Robert A. Rosenberg wrote:
> At 17:08 +0000 on 12/07/2006, Alexey Melnikov wrote about Re: line
> lengths for AUTH:
>> But I guess the document can specify an absolute minimum and allow
>> implementations to support bigger line lengths.
> How about defining a 220 Keyword to designate/supply the length that
> the SMTP Server is willing to accept?
I can add a new EHLO keyword (which would be "SHOULD be advertised by
SMTP servers"), if people think this is important.
I think it does much more harm than good. A server either supports an extension
or it doesn't. If it does support it it needs to support whatever line length
limits or increases that extension requires. Announcing a line length limit
separately opens the door to all sorts of silly states.
Authentication mechanisms are awkward in that the documents specifying them
won't necessarily specify the maximum data size they transfer (although they
should) and hence the line length limit associated with a given mechanism may
not be clear. But all an announcment of the limit from the server does is push
the problem from the server implementor to the client implementor, and in a
not-very-nice way: Now the server is free to say something like "I support this
fancy AUTH mechanism that transfers complex certs from the client to server,
but only if those certs fit in 1024 octers base64 encoded."
So now a client has to check and see if all of its authentication information
for a given authentication scheme will fit in the specified size. Not only is
this a somewhat nontrivial and hence error-prone activity, it may not even be
possible: The client may not have access to the data size prior to starting the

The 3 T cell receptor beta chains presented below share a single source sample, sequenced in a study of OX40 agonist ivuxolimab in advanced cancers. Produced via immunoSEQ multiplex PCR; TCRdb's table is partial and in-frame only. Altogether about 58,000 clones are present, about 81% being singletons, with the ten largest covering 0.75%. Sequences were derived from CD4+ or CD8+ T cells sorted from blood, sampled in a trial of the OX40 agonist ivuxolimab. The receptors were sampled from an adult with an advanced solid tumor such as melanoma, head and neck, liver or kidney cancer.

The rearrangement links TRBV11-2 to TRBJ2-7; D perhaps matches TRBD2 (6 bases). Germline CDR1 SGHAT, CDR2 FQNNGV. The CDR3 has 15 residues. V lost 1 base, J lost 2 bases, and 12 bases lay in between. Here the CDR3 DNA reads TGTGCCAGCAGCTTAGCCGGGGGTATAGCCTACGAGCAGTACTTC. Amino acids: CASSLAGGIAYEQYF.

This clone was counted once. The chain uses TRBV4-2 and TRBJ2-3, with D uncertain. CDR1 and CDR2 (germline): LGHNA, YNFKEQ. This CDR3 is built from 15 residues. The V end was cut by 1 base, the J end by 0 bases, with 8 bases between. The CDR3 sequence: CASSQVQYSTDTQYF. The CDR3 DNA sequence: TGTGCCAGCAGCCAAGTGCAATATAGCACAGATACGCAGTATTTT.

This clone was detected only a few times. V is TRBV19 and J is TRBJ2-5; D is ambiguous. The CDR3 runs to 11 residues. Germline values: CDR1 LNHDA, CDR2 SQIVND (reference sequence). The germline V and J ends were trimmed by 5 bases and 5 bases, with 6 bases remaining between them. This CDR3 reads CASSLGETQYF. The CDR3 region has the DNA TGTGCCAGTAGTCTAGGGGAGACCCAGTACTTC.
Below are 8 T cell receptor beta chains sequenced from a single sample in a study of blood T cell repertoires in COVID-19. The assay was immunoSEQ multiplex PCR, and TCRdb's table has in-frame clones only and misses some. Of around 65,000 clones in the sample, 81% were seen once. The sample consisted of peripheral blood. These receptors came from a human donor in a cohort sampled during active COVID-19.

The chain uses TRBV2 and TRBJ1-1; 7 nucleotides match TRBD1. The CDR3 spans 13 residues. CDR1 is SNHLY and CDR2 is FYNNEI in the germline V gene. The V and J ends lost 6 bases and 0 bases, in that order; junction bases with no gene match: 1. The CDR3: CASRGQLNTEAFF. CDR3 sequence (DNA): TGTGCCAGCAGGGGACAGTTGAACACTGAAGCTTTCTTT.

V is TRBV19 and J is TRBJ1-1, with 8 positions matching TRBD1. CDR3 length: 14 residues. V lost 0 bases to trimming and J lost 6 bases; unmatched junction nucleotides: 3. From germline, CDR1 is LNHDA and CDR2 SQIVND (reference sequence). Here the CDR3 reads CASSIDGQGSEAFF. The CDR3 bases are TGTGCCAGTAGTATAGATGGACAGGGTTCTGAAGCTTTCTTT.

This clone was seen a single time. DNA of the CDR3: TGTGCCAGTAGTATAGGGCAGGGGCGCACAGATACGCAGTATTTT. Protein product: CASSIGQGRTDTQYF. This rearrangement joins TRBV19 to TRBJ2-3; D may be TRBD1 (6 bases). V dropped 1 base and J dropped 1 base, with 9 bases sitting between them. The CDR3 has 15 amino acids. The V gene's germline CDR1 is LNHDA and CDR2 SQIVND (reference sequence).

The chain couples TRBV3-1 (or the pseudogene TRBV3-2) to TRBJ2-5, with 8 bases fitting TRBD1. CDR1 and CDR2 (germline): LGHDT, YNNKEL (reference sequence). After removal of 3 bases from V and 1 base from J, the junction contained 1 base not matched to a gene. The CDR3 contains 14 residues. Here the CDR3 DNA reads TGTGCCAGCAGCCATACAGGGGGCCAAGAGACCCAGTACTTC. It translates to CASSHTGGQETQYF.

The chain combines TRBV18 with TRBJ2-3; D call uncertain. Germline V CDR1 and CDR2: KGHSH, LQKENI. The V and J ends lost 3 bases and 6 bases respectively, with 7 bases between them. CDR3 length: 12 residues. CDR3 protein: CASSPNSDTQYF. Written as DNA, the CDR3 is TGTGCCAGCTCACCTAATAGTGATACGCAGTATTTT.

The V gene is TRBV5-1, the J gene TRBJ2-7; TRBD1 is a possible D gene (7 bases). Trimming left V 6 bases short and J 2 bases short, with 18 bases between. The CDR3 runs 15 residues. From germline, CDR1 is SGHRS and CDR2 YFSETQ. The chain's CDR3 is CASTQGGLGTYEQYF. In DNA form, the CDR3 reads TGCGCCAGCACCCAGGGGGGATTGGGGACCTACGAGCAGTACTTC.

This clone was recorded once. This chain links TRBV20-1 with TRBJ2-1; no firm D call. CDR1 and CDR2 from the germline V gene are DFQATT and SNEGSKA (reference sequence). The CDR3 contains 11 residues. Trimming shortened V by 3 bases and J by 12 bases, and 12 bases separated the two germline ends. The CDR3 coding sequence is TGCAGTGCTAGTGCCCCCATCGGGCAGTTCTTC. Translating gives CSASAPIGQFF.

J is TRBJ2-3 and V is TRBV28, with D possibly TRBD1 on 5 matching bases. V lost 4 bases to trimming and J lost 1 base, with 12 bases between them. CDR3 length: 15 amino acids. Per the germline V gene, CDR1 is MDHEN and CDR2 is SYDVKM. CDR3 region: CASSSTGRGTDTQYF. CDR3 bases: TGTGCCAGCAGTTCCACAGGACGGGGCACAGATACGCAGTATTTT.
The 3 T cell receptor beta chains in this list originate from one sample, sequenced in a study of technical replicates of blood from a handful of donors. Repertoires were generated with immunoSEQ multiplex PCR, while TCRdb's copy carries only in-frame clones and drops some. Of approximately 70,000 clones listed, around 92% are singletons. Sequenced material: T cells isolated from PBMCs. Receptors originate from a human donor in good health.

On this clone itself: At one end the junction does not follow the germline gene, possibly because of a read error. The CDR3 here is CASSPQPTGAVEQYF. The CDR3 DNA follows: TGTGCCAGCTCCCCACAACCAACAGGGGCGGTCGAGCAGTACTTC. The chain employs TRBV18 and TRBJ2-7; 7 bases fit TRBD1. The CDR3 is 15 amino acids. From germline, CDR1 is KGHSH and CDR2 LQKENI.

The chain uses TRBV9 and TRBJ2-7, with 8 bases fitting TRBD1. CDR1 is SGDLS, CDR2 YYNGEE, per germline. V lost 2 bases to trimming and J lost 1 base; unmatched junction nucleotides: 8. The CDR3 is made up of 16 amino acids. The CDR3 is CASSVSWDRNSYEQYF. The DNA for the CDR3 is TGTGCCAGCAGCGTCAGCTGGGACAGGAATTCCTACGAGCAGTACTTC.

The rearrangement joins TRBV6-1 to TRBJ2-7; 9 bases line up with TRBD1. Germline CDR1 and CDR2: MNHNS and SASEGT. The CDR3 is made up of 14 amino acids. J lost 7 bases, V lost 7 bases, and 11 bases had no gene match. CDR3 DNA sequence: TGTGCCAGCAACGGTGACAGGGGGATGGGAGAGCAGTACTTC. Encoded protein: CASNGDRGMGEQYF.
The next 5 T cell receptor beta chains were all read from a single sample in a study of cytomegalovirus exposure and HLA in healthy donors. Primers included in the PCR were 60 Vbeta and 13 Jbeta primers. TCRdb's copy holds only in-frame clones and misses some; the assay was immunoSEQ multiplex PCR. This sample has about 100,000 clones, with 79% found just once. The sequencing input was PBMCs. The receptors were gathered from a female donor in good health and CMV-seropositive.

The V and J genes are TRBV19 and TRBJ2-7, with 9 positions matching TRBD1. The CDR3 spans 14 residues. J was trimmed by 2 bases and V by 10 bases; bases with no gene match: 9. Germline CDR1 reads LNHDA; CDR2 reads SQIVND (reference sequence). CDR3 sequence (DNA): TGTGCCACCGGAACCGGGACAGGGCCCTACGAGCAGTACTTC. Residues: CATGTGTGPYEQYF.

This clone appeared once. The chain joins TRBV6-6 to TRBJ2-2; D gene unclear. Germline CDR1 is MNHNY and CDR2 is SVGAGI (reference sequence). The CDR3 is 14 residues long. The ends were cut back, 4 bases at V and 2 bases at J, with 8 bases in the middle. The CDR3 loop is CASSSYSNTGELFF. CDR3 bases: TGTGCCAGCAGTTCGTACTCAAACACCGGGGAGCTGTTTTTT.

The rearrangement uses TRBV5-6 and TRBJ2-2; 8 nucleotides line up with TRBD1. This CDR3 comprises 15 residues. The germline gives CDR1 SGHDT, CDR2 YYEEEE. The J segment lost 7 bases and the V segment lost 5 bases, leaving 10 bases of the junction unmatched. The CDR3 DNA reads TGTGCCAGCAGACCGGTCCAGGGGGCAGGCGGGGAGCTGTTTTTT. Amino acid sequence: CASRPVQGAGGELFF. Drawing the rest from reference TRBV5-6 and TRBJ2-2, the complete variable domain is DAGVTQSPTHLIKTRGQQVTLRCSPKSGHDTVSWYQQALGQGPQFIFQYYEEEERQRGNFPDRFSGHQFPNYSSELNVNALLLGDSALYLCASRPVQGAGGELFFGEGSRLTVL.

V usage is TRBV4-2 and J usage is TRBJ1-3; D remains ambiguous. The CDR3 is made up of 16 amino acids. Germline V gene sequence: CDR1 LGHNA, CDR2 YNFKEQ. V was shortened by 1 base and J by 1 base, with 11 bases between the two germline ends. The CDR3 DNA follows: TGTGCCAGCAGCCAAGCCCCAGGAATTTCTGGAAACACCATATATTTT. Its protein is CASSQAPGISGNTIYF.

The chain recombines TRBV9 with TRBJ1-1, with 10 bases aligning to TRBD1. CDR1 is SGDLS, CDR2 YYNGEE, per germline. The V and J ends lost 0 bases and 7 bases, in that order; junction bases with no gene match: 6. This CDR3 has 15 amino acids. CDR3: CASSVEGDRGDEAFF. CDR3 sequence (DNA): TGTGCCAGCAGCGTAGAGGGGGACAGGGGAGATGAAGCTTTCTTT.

authentication operation or the client's act of accessing a given type of
credential to find out its size may commit the client in some way to actually
using that information.
Additionally, operational experience has shown that while negotiating use or
non-use of an extension works pretty well, fallback to alternative mechanisms
based on complex and dynamic criteria does not. And in many cases this is a
solution looking for a problem, since it is pretty commmon for the client and
server to share exactly one authentication scheme..
I personally think this is not important enough and would make writing
client implementations more difficult.
That assumes clients would actually pay attention to this extension. My guess
is many if not most will not, which makes the case of a server that offers a
given authentication mechanism but without the corresponding appropriate line
length limit quite problematic.
An alternative would be to add a new enhanced response code for
"authentication exchange line is too long" case.
That would be an entirely reasonable thing to have. But it isn't really
an alternative: If this extension is implemented it follows pretty directly
that such a response code is going to be needed to dianose the problems
the extension is likely to cause.